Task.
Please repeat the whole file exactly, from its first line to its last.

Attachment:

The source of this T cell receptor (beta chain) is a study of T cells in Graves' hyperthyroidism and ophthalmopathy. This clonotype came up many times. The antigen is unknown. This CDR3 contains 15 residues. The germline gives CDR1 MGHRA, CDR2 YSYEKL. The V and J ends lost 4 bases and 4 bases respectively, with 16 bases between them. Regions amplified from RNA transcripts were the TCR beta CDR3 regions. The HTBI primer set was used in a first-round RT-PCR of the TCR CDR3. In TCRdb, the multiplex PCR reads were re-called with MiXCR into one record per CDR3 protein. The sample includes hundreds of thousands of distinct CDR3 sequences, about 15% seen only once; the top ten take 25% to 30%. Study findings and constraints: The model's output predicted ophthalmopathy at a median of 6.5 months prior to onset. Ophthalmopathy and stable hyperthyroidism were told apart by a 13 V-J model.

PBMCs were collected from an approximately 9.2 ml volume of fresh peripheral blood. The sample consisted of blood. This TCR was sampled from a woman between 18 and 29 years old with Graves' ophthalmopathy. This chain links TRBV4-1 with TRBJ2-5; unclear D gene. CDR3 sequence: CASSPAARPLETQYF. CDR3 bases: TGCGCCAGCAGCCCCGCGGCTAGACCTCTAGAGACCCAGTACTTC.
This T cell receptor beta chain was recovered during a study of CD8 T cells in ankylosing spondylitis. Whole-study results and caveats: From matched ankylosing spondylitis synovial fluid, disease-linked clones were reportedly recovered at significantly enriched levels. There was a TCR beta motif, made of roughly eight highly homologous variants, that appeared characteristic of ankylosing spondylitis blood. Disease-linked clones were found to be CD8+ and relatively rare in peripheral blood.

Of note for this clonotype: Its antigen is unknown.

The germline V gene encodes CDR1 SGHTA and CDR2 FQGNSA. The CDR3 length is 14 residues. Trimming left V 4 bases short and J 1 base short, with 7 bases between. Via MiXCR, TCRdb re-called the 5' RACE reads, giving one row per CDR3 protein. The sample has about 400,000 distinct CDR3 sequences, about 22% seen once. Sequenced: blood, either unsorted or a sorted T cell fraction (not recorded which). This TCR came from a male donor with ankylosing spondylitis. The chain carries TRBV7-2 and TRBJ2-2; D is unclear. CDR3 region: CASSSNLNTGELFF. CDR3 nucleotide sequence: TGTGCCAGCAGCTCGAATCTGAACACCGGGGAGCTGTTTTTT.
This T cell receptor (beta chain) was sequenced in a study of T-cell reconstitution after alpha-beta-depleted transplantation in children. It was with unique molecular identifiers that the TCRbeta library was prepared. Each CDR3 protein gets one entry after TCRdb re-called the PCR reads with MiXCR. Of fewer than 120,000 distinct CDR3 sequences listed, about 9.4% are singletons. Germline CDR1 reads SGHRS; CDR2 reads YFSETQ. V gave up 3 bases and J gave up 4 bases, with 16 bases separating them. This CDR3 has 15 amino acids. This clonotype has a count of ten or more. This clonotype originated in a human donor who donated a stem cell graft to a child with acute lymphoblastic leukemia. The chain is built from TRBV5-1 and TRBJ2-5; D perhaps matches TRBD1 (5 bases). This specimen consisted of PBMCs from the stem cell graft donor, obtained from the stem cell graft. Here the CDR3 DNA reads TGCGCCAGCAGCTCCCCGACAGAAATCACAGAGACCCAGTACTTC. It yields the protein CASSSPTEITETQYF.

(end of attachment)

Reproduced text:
The source of this T cell receptor (beta chain) is a study of T cells in Graves' hyperthyroidism and ophthalmopathy. This clonotype came up many times. The antigen is unknown. This CDR3 contains 15 residues. The germline gives CDR1 MGHRA, CDR2 YSYEKL. The V and J ends lost 4 bases and 4 bases respectively, with 16 bases between them. Regions amplified from RNA transcripts were the TCR beta CDR3 regions. The HTBI primer set was used in a first-round RT-PCR of the TCR CDR3. In TCRdb, the multiplex PCR reads were re-called with MiXCR into one record per CDR3 protein. The sample includes hundreds of thousands of distinct CDR3 sequences, about 15% seen only once; the top ten take 25% to 30%. Study findings and constraints: The model's output predicted ophthalmopathy at a median of 6.5 months prior to onset. Ophthalmopathy and stable hyperthyroidism were told apart by a 13 V-J model.

PBMCs were collected from an approximately 9.2 ml volume of fresh peripheral blood. The sample consisted of blood. This TCR was sampled from a woman between 18 and 29 years old with Graves' ophthalmopathy. This chain links TRBV4-1 with TRBJ2-5; unclear D gene. CDR3 sequence: CASSPAARPLETQYF. CDR3 bases: TGCGCCAGCAGCCCCGCGGCTAGACCTCTAGAGACCCAGTACTTC.
This T cell receptor beta chain was recovered during a study of CD8 T cells in ankylosing spondylitis. Whole-study results and caveats: From matched ankylosing spondylitis synovial fluid, disease-linked clones were reportedly recovered at significantly enriched levels. There was a TCR beta motif, made of roughly eight highly homologous variants, that appeared characteristic of ankylosing spondylitis blood. Disease-linked clones were found to be CD8+ and relatively rare in peripheral blood.

Of note for this clonotype: Its antigen is unknown.

The germline V gene encodes CDR1 SGHTA and CDR2 FQGNSA. The CDR3 length is 14 residues. Trimming left V 4 bases short and J 1 base short, with 7 bases between. Via MiXCR, TCRdb re-called the 5' RACE reads, giving one row per CDR3 protein. The sample has about 400,000 distinct CDR3 sequences, about 22% seen once. Sequenced: blood, either unsorted or a sorted T cell fraction (not recorded which). This TCR came from a male donor with ankylosing spondylitis. The chain carries TRBV7-2 and TRBJ2-2; D is unclear. CDR3 region: CASSSNLNTGELFF. CDR3 nucleotide sequence: TGTGCCAGCAGCTCGAATCTGAACACCGGGGAGCTGTTTTTT.
This T cell receptor (beta chain) was sequenced in a study of T-cell reconstitution after alpha-beta-depleted transplantation in children. It was with unique molecular identifiers that the TCRbeta library was prepared. Each CDR3 protein gets one entry after TCRdb re-called the PCR reads with MiXCR. Of fewer than 120,000 distinct CDR3 sequences listed, about 9.4% are singletons. Germline CDR1 reads SGHRS; CDR2 reads YFSETQ. V gave up 3 bases and J gave up 4 bases, with 16 bases separating them. This CDR3 has 15 amino acids. This clonotype has a count of ten or more. This clonotype originated in a human donor who donated a stem cell graft to a child with acute lymphoblastic leukemia. The chain is built from TRBV5-1 and TRBJ2-5; D perhaps matches TRBD1 (5 bases). This specimen consisted of PBMCs from the stem cell graft donor, obtained from the stem cell graft. Here the CDR3 DNA reads TGCGCCAGCAGCTCCCCGACAGAAATCACAGAGACCCAGTACTTC. It yields the protein CASSSPTEITETQYF.